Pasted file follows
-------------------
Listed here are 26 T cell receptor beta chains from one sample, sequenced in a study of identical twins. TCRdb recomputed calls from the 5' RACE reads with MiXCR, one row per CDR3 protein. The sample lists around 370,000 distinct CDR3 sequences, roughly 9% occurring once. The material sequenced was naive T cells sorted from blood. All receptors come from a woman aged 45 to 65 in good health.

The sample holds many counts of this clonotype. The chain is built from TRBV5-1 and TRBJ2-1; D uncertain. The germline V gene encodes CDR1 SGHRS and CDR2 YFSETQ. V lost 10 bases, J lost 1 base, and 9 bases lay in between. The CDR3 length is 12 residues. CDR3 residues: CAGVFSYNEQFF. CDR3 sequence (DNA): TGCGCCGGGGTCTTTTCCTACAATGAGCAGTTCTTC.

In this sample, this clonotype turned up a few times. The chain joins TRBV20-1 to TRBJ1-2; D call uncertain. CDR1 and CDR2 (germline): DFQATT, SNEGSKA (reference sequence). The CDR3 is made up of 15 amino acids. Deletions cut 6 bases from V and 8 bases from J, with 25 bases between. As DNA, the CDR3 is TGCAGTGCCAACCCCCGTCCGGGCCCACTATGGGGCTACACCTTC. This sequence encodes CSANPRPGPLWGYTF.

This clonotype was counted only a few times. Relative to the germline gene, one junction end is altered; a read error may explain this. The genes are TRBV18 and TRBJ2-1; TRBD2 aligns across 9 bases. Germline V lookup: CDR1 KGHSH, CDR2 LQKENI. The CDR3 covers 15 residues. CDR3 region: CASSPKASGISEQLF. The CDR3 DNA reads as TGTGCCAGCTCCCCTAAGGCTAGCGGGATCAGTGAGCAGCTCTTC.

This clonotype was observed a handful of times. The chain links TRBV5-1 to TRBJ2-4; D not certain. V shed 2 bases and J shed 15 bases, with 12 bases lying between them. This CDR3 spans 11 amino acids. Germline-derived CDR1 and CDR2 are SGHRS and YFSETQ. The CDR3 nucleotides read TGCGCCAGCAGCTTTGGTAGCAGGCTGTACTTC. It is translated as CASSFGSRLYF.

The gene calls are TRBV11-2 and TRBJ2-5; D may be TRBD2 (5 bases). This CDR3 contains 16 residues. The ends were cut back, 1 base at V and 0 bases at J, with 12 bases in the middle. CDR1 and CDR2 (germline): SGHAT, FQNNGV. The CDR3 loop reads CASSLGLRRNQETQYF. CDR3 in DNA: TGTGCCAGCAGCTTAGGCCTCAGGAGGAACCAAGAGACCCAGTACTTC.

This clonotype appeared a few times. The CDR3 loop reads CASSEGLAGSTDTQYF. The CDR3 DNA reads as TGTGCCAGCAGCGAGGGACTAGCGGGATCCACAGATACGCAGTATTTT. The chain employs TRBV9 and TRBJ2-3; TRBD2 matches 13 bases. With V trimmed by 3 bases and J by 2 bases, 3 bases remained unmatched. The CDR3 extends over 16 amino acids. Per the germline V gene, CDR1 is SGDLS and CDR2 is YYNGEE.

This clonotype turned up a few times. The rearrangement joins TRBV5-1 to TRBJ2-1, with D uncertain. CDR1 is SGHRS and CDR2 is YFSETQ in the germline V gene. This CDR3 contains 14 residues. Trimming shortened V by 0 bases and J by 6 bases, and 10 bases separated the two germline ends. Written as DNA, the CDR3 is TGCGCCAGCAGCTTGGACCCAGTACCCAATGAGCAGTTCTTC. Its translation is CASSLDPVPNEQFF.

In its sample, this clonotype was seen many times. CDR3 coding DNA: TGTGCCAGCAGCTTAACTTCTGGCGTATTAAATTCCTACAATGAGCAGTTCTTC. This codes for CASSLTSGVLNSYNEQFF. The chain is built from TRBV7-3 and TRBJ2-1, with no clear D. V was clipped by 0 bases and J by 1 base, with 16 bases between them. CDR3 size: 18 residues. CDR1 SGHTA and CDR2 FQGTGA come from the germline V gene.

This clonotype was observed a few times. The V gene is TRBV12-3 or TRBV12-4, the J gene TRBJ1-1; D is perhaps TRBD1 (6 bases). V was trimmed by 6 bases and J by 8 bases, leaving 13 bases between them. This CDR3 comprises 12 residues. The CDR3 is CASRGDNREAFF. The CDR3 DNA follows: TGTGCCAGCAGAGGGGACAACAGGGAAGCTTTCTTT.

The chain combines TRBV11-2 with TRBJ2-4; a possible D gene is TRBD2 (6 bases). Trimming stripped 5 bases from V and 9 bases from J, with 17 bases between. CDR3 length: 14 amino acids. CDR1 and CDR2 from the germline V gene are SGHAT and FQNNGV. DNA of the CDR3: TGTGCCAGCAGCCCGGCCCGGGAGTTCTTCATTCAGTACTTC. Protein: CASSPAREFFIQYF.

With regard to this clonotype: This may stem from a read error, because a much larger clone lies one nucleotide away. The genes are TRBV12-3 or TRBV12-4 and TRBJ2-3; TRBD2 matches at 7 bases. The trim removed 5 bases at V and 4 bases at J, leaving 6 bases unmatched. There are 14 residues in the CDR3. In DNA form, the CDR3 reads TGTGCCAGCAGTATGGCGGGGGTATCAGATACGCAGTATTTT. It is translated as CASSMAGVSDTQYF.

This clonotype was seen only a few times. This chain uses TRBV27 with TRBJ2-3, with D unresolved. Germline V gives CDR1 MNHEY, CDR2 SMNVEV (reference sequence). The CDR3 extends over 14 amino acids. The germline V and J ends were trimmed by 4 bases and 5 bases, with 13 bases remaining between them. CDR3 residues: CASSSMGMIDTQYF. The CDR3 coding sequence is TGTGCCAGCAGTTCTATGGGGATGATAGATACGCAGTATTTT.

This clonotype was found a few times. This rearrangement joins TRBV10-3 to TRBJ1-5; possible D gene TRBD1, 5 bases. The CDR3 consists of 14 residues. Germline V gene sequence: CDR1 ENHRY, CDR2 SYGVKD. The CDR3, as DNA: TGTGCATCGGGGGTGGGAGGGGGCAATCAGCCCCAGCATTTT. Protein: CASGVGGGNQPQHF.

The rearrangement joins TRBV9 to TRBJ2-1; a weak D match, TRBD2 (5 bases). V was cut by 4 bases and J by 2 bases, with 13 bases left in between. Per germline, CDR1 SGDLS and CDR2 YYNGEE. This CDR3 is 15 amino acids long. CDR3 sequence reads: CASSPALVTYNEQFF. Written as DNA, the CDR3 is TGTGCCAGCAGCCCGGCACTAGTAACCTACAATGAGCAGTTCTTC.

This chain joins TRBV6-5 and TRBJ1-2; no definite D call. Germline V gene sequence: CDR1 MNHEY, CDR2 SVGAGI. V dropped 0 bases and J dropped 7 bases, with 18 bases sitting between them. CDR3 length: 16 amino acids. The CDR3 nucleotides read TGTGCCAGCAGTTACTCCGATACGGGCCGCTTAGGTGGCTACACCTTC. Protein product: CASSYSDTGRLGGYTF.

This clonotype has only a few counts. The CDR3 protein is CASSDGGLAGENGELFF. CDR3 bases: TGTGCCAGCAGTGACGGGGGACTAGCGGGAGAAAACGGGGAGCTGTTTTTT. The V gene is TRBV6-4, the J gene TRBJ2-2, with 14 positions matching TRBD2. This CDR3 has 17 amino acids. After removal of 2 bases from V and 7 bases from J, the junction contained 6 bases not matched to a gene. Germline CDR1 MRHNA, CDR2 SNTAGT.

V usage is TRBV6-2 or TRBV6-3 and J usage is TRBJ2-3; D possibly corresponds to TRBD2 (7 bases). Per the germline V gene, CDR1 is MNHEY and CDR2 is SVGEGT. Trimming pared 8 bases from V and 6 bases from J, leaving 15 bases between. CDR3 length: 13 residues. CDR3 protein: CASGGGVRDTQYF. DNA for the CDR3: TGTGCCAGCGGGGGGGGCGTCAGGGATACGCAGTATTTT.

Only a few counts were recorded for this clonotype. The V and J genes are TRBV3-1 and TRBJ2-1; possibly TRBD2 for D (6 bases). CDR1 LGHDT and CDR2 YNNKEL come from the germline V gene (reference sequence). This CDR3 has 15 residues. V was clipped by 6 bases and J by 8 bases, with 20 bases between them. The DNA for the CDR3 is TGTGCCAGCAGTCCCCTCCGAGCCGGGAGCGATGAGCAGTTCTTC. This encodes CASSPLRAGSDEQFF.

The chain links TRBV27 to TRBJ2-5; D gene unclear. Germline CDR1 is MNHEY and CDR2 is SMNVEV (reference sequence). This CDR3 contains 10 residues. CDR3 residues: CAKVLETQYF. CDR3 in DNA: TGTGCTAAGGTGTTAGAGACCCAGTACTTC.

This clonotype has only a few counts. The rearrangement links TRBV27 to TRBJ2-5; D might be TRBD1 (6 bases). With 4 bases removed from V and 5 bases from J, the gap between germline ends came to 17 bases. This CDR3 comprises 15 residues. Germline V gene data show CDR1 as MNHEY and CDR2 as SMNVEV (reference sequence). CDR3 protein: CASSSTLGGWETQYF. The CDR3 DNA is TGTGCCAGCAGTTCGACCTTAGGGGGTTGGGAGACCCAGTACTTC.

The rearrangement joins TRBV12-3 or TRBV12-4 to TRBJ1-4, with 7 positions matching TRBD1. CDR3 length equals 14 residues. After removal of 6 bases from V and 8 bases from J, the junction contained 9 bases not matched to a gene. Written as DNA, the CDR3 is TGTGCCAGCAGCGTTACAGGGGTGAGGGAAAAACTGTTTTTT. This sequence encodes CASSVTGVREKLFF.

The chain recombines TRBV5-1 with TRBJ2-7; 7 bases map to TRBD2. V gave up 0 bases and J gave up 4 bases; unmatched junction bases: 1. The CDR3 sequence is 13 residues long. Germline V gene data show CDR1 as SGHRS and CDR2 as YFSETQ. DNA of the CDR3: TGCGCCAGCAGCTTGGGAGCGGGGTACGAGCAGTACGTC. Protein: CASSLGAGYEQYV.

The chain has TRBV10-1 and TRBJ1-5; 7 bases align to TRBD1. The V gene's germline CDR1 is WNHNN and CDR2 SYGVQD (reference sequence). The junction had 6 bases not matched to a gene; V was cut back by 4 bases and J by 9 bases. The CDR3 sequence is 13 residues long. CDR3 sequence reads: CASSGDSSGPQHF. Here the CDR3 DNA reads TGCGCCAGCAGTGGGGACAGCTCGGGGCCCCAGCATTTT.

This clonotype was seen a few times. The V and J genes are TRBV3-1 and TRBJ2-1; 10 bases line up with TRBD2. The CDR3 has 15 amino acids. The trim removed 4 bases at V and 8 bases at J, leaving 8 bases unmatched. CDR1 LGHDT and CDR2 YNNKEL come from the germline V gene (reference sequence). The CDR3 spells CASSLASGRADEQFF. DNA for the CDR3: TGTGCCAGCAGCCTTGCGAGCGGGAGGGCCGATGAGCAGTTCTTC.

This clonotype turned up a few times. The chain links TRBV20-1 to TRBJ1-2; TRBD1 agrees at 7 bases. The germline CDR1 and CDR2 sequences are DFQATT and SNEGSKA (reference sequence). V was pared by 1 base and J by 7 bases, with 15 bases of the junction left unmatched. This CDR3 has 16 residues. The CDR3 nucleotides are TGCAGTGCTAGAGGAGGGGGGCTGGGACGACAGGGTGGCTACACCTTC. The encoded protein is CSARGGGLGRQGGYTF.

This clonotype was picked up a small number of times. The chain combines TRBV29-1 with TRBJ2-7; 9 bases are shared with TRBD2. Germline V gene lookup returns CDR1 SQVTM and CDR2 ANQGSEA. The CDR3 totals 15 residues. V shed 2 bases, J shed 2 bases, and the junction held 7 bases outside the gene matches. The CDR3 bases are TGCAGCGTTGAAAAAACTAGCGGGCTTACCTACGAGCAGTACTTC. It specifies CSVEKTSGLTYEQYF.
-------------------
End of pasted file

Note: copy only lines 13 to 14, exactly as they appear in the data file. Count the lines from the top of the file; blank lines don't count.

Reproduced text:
This clonotype was seen only a few times. This chain uses TRBV27 with TRBJ2-3, with D unresolved. Germline V gives CDR1 MNHEY, CDR2 SMNVEV (reference sequence). The CDR3 extends over 14 amino acids. The germline V and J ends were trimmed by 4 bases and 5 bases, with 13 bases remaining between them. CDR3 residues: CASSSMGMIDTQYF. The CDR3 coding sequence is TGTGCCAGCAGTTCTATGGGGATGATAGATACGCAGTATTTT.

This clonotype was found a few times. This rearrangement joins TRBV10-3 to TRBJ1-5; possible D gene TRBD1, 5 bases. The CDR3 consists of 14 residues. Germline V gene sequence: CDR1 ENHRY, CDR2 SYGVKD. The CDR3, as DNA: TGTGCATCGGGGGTGGGAGGGGGCAATCAGCCCCAGCATTTT. Protein: CASGVGGGNQPQHF.